flower petals under a microscope

Flower Petals under a Microscope

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What is a flower petal and its function?

Petals are modified leaves that surround the reproductive parts of flowers. They are often brightly colored or unusually shaped to attract pollinators. Together, all of the petals of a flower are called a corolla.

Take lily as an example. Lilies have a wide variety of corolla in different shapes: including trumpets, funnels, cups, bells, bowls, and flat shapes. Some lilies have reflexed petals, meaning that each petal curves backward. Lily petals often have lines and dots on them. These markings actually serve as a map for insects, leading them to the nectar.

Sepals are the leafy parts that are underneath the petals. They can be green, or they can match the color of the petals. The sepals are what initially encase the immature flower bud and protect it. The flower sits on a receptacle and is attached to the stem via a piece of the pedicel.


[In this figure] Diagram showing the parts of a flower, including petals, sepals, and a receptacle.

 Illustration of different flower shapes

[In this figure] Illustration of different flower shapes.
Photo source: The seed collection.

Parts of a flower

Petals, male parts, and female parts are three common parts of all flowers.

The stamen is the male part of a flower and consists of two parts: the anther and the filament. The filament is the stem-like part that holds up the anther and anchors it to the center of the flower. The anther is the rounded section at the top of each filament. The anther holds the pollen of the flower. If you tap the anther or rub it against your finger, you will be able to see some pollen come off. Different flowers have different numbers of anthers and stamens – some grasses may have just one, roses have dozens, and lilies always have six.

Female parts are collectively called the pistil. The pistil is the large central part of the flower. At the top of the pistil is the stigma. The stigma is rounded and is sticky to the touch. It is sticky so that it can catch pollen. The stigma is attached to the ovary with a stem-like portion called the style. The style carries the pollen to the ovary. The ovary is the big round portion at the bottom of the pistil, usually fully protected by petals. Using a knife, slice the ovary in half so you can see a cross-section (like the image below). It contains the eggs which ultimately develop into the seeds of the plant.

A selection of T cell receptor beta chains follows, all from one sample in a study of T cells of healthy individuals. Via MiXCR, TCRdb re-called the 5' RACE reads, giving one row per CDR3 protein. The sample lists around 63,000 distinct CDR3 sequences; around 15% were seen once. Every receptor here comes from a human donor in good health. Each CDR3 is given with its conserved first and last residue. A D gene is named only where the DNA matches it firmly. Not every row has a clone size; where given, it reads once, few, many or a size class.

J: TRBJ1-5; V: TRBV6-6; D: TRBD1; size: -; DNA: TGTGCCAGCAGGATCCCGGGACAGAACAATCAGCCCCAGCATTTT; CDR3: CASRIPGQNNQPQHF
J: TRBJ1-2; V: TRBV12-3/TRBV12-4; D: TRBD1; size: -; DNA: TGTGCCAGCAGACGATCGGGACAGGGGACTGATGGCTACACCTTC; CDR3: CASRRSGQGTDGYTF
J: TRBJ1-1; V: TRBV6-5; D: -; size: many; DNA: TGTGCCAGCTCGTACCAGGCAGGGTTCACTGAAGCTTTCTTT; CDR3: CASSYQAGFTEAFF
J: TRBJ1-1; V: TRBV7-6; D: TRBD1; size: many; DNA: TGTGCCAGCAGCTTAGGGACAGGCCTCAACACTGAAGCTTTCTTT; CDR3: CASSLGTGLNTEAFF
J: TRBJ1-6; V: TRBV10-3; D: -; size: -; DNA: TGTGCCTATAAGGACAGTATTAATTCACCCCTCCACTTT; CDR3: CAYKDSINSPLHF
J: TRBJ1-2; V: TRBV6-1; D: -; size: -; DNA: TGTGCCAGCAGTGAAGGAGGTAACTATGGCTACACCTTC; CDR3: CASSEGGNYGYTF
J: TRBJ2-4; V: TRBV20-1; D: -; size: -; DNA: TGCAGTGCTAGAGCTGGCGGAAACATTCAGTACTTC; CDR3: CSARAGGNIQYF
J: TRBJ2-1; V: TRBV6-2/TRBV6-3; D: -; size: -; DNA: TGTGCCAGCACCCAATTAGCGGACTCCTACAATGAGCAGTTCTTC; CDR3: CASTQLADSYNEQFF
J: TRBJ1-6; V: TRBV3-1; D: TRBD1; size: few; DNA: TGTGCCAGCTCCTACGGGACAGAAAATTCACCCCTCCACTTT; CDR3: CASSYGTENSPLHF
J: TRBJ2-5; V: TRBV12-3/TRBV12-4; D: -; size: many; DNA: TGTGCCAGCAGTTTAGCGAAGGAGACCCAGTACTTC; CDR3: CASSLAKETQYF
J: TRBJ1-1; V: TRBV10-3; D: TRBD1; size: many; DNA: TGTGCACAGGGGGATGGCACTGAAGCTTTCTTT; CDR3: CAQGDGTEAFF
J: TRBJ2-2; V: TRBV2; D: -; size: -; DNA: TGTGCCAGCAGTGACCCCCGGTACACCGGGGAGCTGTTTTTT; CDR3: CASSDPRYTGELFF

[In this figure] A illustration of common flower parts: petals, male parts, and female parts.
Male parts are stamen, consisting of anther and filament. Female parts are collectively called the pistil, consisting of stigma, style, ovule, and ovary.
Photo credit: modified from www.freepik.com

Flower petals under a light microscope

The material you need

  • Blank microscope slides and coverslips
  • Forceps
  • A variety of flower petals
  • Droppers
  • Compound microscope
  • Water

Step 1: Tear a flower petal to get a very thin layer of a flower petal. The thinner, the better.


Step 2: Use a dropper to take a small amount of water and place it on a slide. Use forceps to pick a thin layer of a flower petal, place it on the center of the water drop.


Step 3: Put coverslip on top. Use the forceps to lower the coverslip slowly with an angle. Allow one side of the liquid droplet touches the coverslip first. This permits air to escape from the other side.


What will you see?


[In this figure] The flower petal of the lily under a microscope.
The irregular-shaped cells are epidermal cells. You can also see yellowish pigment granules, reflecting the appearance of a yellow petal.


[In this figure] The flower petal of canterbury bell under a microscope.
The irregular-shaped cells are epidermal cells. Because petals are modified leaves; therefore, you can see guard cells and stoma occasionally. They are an important feature of the leaves for photosynthesis.

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